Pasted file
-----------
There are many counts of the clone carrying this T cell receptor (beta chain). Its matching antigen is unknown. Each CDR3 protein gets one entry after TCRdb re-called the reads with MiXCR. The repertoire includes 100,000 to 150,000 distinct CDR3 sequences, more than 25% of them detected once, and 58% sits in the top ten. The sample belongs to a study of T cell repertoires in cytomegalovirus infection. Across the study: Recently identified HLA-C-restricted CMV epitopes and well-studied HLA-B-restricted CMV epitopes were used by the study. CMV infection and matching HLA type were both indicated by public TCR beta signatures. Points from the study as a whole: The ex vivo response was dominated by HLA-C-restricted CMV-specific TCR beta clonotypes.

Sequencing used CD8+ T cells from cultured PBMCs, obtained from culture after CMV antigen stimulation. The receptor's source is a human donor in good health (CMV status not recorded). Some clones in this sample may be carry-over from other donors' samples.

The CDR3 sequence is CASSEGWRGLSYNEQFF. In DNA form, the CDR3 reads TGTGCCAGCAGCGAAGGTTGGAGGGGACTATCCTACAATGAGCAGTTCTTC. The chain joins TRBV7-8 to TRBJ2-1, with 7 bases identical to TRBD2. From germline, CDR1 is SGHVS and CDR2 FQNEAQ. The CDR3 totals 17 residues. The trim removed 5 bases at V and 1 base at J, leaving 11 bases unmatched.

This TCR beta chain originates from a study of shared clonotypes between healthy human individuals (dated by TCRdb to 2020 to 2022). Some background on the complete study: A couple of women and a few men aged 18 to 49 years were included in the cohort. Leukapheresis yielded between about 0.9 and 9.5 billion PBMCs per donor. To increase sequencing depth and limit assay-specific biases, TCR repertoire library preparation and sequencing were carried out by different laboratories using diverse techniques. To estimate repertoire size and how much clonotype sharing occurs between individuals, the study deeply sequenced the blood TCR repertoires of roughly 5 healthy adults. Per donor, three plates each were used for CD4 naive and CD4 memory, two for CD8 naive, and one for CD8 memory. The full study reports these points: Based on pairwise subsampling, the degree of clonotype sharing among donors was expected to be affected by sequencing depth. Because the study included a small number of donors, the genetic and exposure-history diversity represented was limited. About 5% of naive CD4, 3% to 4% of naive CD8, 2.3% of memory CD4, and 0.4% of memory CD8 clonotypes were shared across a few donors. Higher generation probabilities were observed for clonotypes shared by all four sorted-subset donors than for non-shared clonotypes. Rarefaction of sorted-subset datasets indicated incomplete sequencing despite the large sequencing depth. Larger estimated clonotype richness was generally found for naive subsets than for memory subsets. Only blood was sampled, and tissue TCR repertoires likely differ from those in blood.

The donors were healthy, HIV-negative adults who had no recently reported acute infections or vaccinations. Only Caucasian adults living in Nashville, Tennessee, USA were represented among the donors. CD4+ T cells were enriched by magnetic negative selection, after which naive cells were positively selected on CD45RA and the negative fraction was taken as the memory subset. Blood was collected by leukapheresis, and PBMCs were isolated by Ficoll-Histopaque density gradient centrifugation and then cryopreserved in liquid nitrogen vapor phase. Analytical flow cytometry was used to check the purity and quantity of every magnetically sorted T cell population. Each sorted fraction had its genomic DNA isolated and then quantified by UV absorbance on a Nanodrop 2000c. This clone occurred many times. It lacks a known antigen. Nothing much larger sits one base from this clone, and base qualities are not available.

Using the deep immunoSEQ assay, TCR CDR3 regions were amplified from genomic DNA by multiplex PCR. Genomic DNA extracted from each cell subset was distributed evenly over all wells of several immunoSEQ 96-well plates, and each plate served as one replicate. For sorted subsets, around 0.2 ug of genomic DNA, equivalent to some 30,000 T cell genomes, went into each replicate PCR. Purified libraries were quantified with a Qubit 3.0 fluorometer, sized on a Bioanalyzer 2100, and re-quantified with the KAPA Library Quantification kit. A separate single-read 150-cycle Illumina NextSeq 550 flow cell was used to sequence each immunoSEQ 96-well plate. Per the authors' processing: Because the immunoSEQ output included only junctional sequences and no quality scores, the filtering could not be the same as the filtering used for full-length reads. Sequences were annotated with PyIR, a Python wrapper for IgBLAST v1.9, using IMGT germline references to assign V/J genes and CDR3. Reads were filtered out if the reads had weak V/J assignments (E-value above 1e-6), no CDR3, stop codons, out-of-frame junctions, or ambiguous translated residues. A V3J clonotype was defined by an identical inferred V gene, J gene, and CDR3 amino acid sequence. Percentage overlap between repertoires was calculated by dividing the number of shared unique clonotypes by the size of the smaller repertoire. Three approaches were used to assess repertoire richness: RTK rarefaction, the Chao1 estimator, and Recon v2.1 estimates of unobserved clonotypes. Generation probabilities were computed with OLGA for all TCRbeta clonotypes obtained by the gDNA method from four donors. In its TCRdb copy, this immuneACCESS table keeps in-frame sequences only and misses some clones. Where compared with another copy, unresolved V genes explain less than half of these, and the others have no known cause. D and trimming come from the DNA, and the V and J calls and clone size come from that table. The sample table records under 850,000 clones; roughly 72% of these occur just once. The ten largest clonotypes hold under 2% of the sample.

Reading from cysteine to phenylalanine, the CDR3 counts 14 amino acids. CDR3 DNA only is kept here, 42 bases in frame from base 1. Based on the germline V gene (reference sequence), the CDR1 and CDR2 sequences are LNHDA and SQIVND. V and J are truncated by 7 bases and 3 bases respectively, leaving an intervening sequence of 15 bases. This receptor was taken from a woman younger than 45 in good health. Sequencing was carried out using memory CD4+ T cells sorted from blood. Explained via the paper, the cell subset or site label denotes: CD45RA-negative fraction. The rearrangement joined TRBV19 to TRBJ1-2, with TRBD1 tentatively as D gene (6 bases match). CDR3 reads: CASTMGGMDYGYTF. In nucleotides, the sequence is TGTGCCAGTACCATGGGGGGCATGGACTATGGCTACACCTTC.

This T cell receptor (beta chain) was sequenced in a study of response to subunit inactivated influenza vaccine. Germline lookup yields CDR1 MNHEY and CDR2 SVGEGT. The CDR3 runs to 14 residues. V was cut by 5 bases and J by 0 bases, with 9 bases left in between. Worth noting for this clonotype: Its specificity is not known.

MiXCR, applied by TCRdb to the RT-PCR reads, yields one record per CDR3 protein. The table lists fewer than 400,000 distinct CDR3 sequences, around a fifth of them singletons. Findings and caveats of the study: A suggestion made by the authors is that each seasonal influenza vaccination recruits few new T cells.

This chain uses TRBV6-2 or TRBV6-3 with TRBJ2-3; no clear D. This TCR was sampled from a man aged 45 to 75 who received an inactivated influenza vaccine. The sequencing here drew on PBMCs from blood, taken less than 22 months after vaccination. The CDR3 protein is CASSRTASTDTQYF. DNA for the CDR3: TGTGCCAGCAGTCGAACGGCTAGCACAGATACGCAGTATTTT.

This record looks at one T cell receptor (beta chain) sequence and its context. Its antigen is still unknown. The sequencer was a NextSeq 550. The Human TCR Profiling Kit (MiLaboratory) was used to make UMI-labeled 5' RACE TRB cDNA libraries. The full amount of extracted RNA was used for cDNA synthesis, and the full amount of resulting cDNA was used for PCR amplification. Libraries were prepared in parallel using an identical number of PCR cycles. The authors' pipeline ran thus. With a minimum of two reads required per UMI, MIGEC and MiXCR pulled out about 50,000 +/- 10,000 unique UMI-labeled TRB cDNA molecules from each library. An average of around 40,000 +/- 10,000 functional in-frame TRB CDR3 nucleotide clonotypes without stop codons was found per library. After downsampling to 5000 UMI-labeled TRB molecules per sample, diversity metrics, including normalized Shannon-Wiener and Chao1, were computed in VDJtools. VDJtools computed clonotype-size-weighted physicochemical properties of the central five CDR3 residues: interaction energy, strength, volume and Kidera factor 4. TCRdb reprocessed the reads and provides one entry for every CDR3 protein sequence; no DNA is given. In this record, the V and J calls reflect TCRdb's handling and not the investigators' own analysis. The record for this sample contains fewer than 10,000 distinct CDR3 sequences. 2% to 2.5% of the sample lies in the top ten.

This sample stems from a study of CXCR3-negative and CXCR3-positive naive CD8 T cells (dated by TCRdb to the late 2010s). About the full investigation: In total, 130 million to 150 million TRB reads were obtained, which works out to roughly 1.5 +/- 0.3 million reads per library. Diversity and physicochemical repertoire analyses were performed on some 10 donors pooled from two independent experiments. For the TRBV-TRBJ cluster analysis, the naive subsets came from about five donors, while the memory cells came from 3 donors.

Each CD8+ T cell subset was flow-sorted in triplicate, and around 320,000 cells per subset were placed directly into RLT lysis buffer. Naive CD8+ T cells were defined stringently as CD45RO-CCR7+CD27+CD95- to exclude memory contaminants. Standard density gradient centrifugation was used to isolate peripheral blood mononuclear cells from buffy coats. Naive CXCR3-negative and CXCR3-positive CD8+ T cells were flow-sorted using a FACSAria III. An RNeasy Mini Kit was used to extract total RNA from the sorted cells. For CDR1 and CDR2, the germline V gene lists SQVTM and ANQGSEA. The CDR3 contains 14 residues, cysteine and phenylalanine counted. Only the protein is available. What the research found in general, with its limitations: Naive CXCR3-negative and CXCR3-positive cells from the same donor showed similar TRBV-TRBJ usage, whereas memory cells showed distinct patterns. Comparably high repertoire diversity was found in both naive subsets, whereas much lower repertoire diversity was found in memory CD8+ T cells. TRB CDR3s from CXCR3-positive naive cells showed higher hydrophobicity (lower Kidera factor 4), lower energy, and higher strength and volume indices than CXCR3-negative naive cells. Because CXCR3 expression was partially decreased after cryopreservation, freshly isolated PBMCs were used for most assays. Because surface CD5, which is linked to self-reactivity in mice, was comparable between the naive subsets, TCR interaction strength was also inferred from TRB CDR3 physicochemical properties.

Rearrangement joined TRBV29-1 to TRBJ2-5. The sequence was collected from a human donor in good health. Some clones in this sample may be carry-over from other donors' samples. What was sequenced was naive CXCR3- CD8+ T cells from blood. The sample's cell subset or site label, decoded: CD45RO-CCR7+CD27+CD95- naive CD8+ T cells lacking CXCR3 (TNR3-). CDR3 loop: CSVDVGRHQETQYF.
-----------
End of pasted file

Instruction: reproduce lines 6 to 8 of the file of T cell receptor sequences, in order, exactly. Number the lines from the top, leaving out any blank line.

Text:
Using the deep immunoSEQ assay, TCR CDR3 regions were amplified from genomic DNA by multiplex PCR. Genomic DNA extracted from each cell subset was distributed evenly over all wells of several immunoSEQ 96-well plates, and each plate served as one replicate. For sorted subsets, around 0.2 ug of genomic DNA, equivalent to some 30,000 T cell genomes, went into each replicate PCR. Purified libraries were quantified with a Qubit 3.0 fluorometer, sized on a Bioanalyzer 2100, and re-quantified with the KAPA Library Quantification kit. A separate single-read 150-cycle Illumina NextSeq 550 flow cell was used to sequence each immunoSEQ 96-well plate. Per the authors' processing: Because the immunoSEQ output included only junctional sequences and no quality scores, the filtering could not be the same as the filtering used for full-length reads. Sequences were annotated with PyIR, a Python wrapper for IgBLAST v1.9, using IMGT germline references to assign V/J genes and CDR3. Reads were filtered out if the reads had weak V/J assignments (E-value above 1e-6), no CDR3, stop codons, out-of-frame junctions, or ambiguous translated residues. A V3J clonotype was defined by an identical inferred V gene, J gene, and CDR3 amino acid sequence. Percentage overlap between repertoires was calculated by dividing the number of shared unique clonotypes by the size of the smaller repertoire. Three approaches were used to assess repertoire richness: RTK rarefaction, the Chao1 estimator, and Recon v2.1 estimates of unobserved clonotypes. Generation probabilities were computed with OLGA for all TCRbeta clonotypes obtained by the gDNA method from four donors. In its TCRdb copy, this immuneACCESS table keeps in-frame sequences only and misses some clones. Where compared with another copy, unresolved V genes explain less than half of these, and the others have no known cause. D and trimming come from the DNA, and the V and J calls and clone size come from that table. The sample table records under 850,000 clones; roughly 72% of these occur just once. The ten largest clonotypes hold under 2% of the sample.

Reading from cysteine to phenylalanine, the CDR3 counts 14 amino acids. CDR3 DNA only is kept here, 42 bases in frame from base 1. Based on the germline V gene (reference sequence), the CDR1 and CDR2 sequences are LNHDA and SQIVND. V and J are truncated by 7 bases and 3 bases respectively, leaving an intervening sequence of 15 bases. This receptor was taken from a woman younger than 45 in good health. Sequencing was carried out using memory CD4+ T cells sorted from blood. Explained via the paper, the cell subset or site label denotes: CD45RA-negative fraction. The rearrangement joined TRBV19 to TRBJ1-2, with TRBD1 tentatively as D gene (6 bases match). CDR3 reads: CASTMGGMDYGYTF. In nucleotides, the sequence is TGTGCCAGTACCATGGGGGGCATGGACTATGGCTACACCTTC.

This T cell receptor (beta chain) was sequenced in a study of response to subunit inactivated influenza vaccine. Germline lookup yields CDR1 MNHEY and CDR2 SVGEGT. The CDR3 runs to 14 residues. V was cut by 5 bases and J by 0 bases, with 9 bases left in between. Worth noting for this clonotype: Its specificity is not known.